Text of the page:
It is not that hard, after all, to know what God is doing in the world. God is loving it. And all I have to do to see what God is doing loving the world is to talk to our interns from Luther Seminary. In my columns this spring, I’m highlighting how our interns and their congregations are getting involved in what God is doing in the world. This month, I’ve talked to Emmy Kegler, Intern at Light of the World in Apple Valley MN.
Two intertwining aspects of Emmy’s internship caught my attention. She is an intern at a new mission congregation in the suburbs, and she’s openly gay.
While common wisdom might assume urban congregations would be more open to welcoming an openly gay seminarian, “the times,” as Bob Dylan sang, “they are a-changin’.” The particular DNA of Light of the World helps make sense of why they were open to welcoming and helping to form Emmy in her pastoral journey even before becoming Reconciling in Christ (which is an official process of congregational welcome to GLBTQ persons).
The DNA of the Congregation
Eight years ago or so, under the leadership of Pastor Deb Stehlin, a process based in Faith-Based Community Organizing (FBCO) became the tool for relationship building in the Apple Valley/Farmington area south of Minneapolis/St. Paul. The process starts not with knocking on doors to tell others about Jesus or ‘our new church’ or even sending out a mass-mailing advertising whatever new flavor of church is forming just down the street. Rather, it starts with deep listening, one by one, over coffee or a meal. These one-to-ones lead to discernment about shared concerns-issues and struggles people articulate and can serve to draw people together.
Deb heard certain themes again and again: isolation, desire for connection, for a safe space for honest connection with others. They template was to build a community listening to and building community in response to the real needs of the community. Their DNA was to find ways to love and be with and for this particular community and its people.Their DNA was to find ways to love and be with and for this particular community and its people.
From an early group that began gathered for bible study and sharing about their lives, a worshiping community developed. Deb punctuated the invitation to communion with a line that has become defining of the congregations’ life ever since: All are welcome, no exceptions. At first, Deb said the whole line, but later it developed into a call and response, with pastor saying “All are welcome,” and the congregation replying, “No exceptions.” The community drew young families, people disconnected from faith communities. As one participant puts it, “I never thought in a million years I’d be part of a church until Light of the World.” Said another, “This is the first church where I’ve really felt accepted.”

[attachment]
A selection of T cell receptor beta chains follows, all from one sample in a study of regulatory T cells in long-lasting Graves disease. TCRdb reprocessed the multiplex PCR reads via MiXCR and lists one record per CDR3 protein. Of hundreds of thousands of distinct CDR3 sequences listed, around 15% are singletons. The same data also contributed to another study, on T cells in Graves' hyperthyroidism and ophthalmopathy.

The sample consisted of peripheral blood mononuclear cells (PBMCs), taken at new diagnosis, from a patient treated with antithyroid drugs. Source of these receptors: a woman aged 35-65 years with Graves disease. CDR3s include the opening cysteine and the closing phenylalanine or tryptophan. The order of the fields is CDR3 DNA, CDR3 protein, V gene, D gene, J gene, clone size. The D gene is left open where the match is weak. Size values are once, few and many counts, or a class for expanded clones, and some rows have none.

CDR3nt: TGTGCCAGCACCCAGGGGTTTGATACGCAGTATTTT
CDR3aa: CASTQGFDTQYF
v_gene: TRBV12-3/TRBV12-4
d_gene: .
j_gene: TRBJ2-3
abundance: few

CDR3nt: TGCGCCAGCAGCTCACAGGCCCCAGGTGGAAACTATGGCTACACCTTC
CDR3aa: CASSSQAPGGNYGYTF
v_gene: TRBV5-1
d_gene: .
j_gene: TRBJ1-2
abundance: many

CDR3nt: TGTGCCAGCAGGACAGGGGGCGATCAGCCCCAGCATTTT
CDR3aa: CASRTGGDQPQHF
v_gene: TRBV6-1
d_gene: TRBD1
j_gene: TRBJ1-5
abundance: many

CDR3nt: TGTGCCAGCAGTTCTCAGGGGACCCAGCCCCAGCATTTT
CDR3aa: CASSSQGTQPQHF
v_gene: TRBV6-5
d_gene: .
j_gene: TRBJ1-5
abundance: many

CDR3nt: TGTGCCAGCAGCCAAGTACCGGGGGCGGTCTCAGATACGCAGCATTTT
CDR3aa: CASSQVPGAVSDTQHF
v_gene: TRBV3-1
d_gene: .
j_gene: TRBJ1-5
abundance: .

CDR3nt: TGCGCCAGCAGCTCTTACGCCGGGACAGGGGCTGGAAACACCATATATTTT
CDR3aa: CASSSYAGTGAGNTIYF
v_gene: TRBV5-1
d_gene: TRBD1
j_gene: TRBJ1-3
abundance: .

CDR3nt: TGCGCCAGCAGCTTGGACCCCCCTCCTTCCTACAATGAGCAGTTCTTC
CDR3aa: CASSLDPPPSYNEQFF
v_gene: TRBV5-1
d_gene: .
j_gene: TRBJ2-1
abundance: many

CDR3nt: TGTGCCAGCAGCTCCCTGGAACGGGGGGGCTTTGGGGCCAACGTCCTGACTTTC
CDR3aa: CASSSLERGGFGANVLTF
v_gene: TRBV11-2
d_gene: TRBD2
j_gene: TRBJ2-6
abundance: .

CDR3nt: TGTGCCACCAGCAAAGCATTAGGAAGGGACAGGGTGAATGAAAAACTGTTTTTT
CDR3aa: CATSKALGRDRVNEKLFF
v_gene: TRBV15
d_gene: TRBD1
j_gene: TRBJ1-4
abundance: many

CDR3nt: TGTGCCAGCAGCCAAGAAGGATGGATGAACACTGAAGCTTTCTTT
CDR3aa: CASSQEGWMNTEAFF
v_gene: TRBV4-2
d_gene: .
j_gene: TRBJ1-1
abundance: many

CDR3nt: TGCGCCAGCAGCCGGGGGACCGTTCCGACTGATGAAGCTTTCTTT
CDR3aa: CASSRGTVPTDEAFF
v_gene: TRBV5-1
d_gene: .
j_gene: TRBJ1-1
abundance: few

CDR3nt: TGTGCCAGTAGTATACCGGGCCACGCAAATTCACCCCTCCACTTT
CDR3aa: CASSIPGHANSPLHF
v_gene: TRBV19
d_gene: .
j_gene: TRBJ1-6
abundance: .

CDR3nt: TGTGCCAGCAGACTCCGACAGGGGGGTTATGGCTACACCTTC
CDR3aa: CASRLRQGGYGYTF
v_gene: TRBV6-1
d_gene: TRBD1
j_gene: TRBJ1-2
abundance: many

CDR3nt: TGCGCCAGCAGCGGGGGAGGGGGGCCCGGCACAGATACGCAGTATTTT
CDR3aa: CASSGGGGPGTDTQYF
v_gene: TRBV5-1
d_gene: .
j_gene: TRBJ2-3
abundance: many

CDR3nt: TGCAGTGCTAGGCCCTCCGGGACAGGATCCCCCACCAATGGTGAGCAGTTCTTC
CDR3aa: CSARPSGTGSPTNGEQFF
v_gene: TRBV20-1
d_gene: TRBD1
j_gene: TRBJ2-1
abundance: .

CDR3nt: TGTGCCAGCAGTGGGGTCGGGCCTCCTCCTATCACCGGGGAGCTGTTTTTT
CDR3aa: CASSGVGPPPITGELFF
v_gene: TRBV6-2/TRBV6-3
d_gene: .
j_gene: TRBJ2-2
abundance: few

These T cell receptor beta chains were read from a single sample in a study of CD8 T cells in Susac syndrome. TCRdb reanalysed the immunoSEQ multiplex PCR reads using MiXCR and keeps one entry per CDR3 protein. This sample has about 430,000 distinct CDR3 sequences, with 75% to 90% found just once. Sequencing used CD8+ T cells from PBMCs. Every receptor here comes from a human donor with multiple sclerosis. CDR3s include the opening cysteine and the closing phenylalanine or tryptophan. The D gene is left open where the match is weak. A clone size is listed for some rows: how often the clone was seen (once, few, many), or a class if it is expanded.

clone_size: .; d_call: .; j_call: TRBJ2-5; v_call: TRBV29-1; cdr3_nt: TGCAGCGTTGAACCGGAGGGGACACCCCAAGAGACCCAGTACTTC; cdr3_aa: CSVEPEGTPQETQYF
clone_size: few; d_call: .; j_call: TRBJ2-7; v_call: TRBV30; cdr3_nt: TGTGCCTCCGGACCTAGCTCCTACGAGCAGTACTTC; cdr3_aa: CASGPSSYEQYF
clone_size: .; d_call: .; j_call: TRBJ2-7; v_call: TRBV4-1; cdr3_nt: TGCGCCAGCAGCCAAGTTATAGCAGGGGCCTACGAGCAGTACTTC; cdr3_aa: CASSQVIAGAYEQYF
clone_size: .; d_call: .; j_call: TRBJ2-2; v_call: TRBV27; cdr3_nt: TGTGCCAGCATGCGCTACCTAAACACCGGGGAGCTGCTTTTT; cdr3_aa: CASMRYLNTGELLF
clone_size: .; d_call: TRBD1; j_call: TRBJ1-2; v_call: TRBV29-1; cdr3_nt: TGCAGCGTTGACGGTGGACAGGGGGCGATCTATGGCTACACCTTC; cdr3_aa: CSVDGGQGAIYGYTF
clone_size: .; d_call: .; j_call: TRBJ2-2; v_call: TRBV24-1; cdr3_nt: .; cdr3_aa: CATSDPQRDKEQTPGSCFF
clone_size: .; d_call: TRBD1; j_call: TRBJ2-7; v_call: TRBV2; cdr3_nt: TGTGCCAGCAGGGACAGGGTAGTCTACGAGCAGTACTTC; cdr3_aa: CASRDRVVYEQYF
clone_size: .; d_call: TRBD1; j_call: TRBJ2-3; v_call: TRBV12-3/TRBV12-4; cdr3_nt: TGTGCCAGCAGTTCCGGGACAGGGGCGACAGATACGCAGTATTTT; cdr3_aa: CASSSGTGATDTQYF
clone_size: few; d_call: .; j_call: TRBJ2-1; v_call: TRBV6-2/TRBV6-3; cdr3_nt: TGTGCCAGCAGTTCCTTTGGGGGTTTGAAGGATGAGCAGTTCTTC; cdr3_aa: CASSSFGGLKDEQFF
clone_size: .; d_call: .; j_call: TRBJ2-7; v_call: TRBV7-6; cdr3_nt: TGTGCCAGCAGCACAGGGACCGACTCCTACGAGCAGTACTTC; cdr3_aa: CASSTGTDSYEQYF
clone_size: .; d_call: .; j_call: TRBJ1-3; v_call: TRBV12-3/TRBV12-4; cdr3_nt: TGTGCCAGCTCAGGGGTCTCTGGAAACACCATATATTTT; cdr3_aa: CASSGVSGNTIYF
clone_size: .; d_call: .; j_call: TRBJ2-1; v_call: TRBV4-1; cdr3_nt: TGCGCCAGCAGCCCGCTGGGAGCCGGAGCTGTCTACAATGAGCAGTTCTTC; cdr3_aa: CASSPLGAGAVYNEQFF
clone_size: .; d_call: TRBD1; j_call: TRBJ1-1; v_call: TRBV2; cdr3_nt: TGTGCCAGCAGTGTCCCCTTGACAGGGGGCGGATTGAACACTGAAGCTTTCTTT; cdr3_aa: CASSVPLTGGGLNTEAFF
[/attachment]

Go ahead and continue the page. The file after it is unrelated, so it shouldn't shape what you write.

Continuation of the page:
Welcoming a Gay Intern
The truth is the divide on full inclusion of GLBTQ people in church and society is not so much an urban/suburban/rural issues as it is a generational issue. The Public Religion Research Institute has found seven out of ten Millennials (persons aged 18 - 33) support gay marriage, compared to four in ten of the Silent Generation (persons aged 68 and older). It makes sense, given this national trend, that the younger demographic drawn to LOTW were already open to full welcome for GLBTQ persons, and a number of the community were GLBTQ themselves.
When they declared before communion, “All are welcome. No exceptions," they meant gay and straight. If people couldn’t come, be welcome, with their full self, then they weren’t being the light of the world, the embodiment of God’s love for the world in this community.
If people couldn’t come, be welcome, with their full self, then they weren’t being the light of the world, the embodiment of God’s love for the world in this community. Emmy has been welcomed fully, and done exciting ministry over the two years she has served as part-time intern. Among other things, she’s had a wonderful time with a youth initiative called “Young Voices for Change” taking on among other things bullying in the schools. She has also been a leader through transition as Deb, the founding pastor, moved on to a synod leadership position, an interim pastor came and went, and a new pastor was called.
The congregation has also been a major support for Emmy through her own transitions. During a year, as she describes it, “when I lost everything I was planning on” personally and professionally, they embraced her and helped keep her together.
Being Light of the World
I’m grateful for being able to listen to Emmy’s story about ministry with the people of Light of the World. I hope others of you are willing to ask yourselves how your lives, your ministries, your communities, are getting involved with what God is doing. How are you, as those who belong to Jesus, empower by the Holy Spirit, sent into the world to shine with God’s love? In the face of grinding poverty, of the degradation of creation, of intolerance, of great hurt and illness, of deep shame and brokenness, how are you loving the world in response? Write me a note and share your story!